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PANORAMA: 1996

Scotland's Secret
by Keith Ualker

There is a commonly held belief that Scottish'people are frugal with their wealth. However, the Scots disagree with this view... they prefer to be known as people who are "good with money".

This being the case, it will come as no surprise to learn that the Scottish financial sector has grown at a phenomenal rate over the last 10 years to become the fourth largest in Europe.

On a recent visit to the Board of Scottish Financial Enterprise in Edinburgh - a 200-member organisation set up in 1986 to promote and represent the sector - Treasury Minister Angela Knight paid tribute to the achievements of the banks, insurers, fund managers and financial institutions in Scotland, praising the key role they play in the economy of the UK.

Large Changes
Scotland has undergone tremendous changes over the last 30 years or so. Its traditional industrial base of steel-making, shipbuilding, coal mining and textiles has been replaced by oil and gas from the seas off Scotland with manufacturing shifting in emphasis towards the hi-tech industries, such as electronics and information technology systems.

The greatest success story has been Scottish finance. Employment in this sector has expanded by some 40% since 1985 to more than 200,000 - one in 10 of all Scottish jobs - and it now contributes around 15% of Scotland's GDP (gross domestic product), nearly three times the average for the EU.

It looks after over 100 billion of funds for an international clientele and has pioneered portfolio-based savings products and technology-based banking.

Scotland's four major clearing banks had total assets of f96 billion as at December last year and have pioneered cash dispensers, satellite payment systems and electronic banking systems for domestic and business use.

Overseas Development
The Clydesdale Bank has recently established three service centres in Glasgow and Aberdeen to handle financial processing and customer services, while TSB Scotland is investing 15 million in a UK-wide telephone banking centre in Glasgow.

The banks also have an enviable record of success in developing overseas. The Royal Bank of Scotland, for example, operates in Spain, Belgium, Portugal and, most recently, Denmark and the United States through its electronics funds transfer system, developed with its partner, Banco Santander of Spain.

While the long-standing strength of all the banks, both national and international , is in the retail and corporate markets, a significant community of Scottish merchant banks has also developed to reinforce effective service in the corporate sector, increasingly active for both UK and international clients.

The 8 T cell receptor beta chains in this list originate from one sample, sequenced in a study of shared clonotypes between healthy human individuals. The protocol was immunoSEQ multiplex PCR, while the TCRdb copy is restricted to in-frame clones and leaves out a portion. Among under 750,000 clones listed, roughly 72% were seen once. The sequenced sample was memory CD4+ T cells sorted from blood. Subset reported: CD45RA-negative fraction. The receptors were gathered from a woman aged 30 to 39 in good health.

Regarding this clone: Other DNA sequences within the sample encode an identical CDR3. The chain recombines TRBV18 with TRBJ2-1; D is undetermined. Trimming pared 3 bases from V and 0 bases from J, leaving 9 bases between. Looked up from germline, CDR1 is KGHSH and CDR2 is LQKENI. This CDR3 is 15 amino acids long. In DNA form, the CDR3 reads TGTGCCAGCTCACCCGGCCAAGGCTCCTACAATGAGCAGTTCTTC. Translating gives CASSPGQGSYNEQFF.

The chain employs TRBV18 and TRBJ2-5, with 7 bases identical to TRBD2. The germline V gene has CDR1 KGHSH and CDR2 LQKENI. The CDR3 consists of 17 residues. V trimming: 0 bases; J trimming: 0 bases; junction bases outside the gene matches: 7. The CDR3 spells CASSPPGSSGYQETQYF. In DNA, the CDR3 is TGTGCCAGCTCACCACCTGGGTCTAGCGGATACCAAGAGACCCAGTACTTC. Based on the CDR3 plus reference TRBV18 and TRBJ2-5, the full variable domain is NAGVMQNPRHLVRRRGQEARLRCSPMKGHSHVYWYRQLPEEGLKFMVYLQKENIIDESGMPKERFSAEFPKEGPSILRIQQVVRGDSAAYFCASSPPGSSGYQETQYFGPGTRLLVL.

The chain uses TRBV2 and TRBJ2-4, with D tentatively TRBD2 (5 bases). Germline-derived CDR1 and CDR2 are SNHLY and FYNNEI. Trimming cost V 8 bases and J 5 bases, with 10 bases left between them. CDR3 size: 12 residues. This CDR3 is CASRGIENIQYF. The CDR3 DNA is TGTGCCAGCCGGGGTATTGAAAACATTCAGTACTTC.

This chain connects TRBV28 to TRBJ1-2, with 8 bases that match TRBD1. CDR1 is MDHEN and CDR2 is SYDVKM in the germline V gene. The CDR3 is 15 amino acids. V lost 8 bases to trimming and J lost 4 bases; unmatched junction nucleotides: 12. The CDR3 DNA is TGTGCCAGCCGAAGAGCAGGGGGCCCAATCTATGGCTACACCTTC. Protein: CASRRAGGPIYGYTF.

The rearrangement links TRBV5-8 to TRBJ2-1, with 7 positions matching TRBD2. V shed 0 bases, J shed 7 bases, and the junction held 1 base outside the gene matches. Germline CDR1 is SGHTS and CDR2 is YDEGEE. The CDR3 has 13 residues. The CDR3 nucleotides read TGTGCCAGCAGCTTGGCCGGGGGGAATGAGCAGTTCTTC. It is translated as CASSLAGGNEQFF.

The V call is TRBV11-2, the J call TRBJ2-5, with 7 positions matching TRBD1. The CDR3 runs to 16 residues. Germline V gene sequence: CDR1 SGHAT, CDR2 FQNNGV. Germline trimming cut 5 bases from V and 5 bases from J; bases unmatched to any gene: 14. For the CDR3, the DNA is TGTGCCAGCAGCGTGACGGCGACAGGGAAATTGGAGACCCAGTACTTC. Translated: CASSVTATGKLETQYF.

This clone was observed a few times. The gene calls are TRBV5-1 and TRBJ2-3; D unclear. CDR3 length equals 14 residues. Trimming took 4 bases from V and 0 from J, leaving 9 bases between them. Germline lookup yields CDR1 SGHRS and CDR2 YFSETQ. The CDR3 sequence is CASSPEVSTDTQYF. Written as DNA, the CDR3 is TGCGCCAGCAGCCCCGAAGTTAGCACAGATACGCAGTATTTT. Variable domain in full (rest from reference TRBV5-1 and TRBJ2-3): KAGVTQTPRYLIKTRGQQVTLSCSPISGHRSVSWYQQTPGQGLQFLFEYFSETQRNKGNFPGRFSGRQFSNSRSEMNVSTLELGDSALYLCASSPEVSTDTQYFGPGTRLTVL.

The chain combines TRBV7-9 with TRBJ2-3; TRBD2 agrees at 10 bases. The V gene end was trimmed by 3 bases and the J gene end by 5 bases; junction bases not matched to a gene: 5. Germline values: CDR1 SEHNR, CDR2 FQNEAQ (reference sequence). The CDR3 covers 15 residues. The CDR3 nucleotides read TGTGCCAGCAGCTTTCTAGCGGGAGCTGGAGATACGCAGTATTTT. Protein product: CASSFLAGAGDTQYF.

Advice on mergers and acquisitions, flotations, venture and development capital is available from a number of sources, each with its own distinctive flavour and specialism.

At the end of 1995, the eight major Scottish life offices had funds of 10 billion , 18.4% of all UK long- term life assurance and pensions business and 24.2% of UK personal pensions business. The sector employs over 20,000 people, a figure which has more than doubled in 10 years. One of the Scottish life offices, Standard Life, is the largest mutual assurance company in Europe.

Great Success
Like the banks, these companies too are developing overseas with great success. Scottish Provident has operations in Spain and Ireland and a subsidiary in Greece; Scottish Widows has a joint-venture life company, Previasa Vida, in Spain; Scottish Equitable operates a 100% - owned specialist cross-border life assurance company in Luxembourg and in Italy it sells shares in SI CAV, an open-ended investment trust company; and Scottish Amicable has established an operation in Dublin to build business in the EU.

Among the composite insurance companies in Scotland, the largest is General Accident, one of the top five insurers in the UK and ranked among the top 30 US property and casualty insurers. A third pillar of the financial community is its specialist fund managers whose portfolio funds under management has grown four- fold in the past 10 years to reach 41 billion.

These managers derive mainly from what were the emerging market funds of the 19th century - the investment trust movement which was a vehicle for collective investment in North America. Today around 25% of these trusts are managed from Scotland, including two of the largest self-managed trusts, the Alliance Trust and the Scottish Investment Trust.

Emerging Markets
Today, the fund managers have diversified, at home and abroad, into different forms of financial vehicles, drawing on other sources of funds most notably mandates from North American pension funds - for management in markets around the world. They have pioneered investment vehicles in such emerging markets as India, Indonesia and Turkey.

A strength of the Scottish financial sector is that it can draw upon a full range of supporting services. These include stockbroking and market making (there is a unit of the London Stock Exchange in Glasgow), private banking, accountancy, global custody, corporate law, performance measurement, financial printing, graphic design and public and investor relations services.

Scotland has the most complete financial business infrastructure in the UK outside London and one which commands nearly 70% of its nationally available market.

The Scottish education system is geared to meeting the needs of the financial sector and remains responsive to them. Telecommunications too has been driven by its requirements. With the first-rate provision which Scotland enjoys, financial business can be conducted to and from anywhere in the world.

  

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